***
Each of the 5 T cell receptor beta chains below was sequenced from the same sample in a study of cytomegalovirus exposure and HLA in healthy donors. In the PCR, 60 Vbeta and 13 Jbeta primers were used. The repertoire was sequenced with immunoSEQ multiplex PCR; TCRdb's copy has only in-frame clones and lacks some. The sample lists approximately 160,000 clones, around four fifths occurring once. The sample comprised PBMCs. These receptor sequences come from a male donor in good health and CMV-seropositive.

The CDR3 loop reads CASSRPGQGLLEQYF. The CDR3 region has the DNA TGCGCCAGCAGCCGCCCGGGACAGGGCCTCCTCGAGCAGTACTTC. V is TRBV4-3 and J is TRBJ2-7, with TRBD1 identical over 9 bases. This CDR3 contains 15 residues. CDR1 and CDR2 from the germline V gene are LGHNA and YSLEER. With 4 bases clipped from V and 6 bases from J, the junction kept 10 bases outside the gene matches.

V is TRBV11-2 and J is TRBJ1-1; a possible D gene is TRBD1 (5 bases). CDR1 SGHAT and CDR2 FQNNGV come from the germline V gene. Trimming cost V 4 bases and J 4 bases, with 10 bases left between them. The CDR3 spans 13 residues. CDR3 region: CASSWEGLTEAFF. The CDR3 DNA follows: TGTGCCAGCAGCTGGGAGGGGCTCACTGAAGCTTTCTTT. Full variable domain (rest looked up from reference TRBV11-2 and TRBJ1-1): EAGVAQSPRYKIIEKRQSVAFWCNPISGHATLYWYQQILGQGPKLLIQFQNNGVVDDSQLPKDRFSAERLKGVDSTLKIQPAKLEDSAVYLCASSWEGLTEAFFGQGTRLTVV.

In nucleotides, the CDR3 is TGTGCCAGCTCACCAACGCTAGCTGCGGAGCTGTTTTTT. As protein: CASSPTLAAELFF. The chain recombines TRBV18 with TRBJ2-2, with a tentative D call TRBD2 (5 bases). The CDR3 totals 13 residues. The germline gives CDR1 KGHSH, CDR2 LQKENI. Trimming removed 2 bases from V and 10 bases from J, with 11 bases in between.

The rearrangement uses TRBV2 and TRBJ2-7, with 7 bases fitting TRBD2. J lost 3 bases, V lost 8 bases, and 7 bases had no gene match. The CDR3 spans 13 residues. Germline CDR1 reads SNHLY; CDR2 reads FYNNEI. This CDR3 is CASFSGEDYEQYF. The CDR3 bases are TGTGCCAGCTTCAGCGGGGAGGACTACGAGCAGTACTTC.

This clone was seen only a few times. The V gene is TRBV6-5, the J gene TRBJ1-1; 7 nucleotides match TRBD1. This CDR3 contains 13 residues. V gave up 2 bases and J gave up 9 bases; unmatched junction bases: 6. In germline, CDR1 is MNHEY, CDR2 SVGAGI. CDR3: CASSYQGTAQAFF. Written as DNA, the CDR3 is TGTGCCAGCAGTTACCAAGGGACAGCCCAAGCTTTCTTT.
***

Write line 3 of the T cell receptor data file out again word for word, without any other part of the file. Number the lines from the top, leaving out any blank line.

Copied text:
V is TRBV11-2 and J is TRBJ1-1; a possible D gene is TRBD1 (5 bases). CDR1 SGHAT and CDR2 FQNNGV come from the germline V gene. Trimming cost V 4 bases and J 4 bases, with 10 bases left between them. The CDR3 spans 13 residues. CDR3 region: CASSWEGLTEAFF. The CDR3 DNA follows: TGTGCCAGCAGCTGGGAGGGGCTCACTGAAGCTTTCTTT. Full variable domain (rest looked up from reference TRBV11-2 and TRBJ1-1): EAGVAQSPRYKIIEKRQSVAFWCNPISGHATLYWYQQILGQGPKLLIQFQNNGVVDDSQLPKDRFSAERLKGVDSTLKIQPAKLEDSAVYLCASSWEGLTEAFFGQGTRLTVV.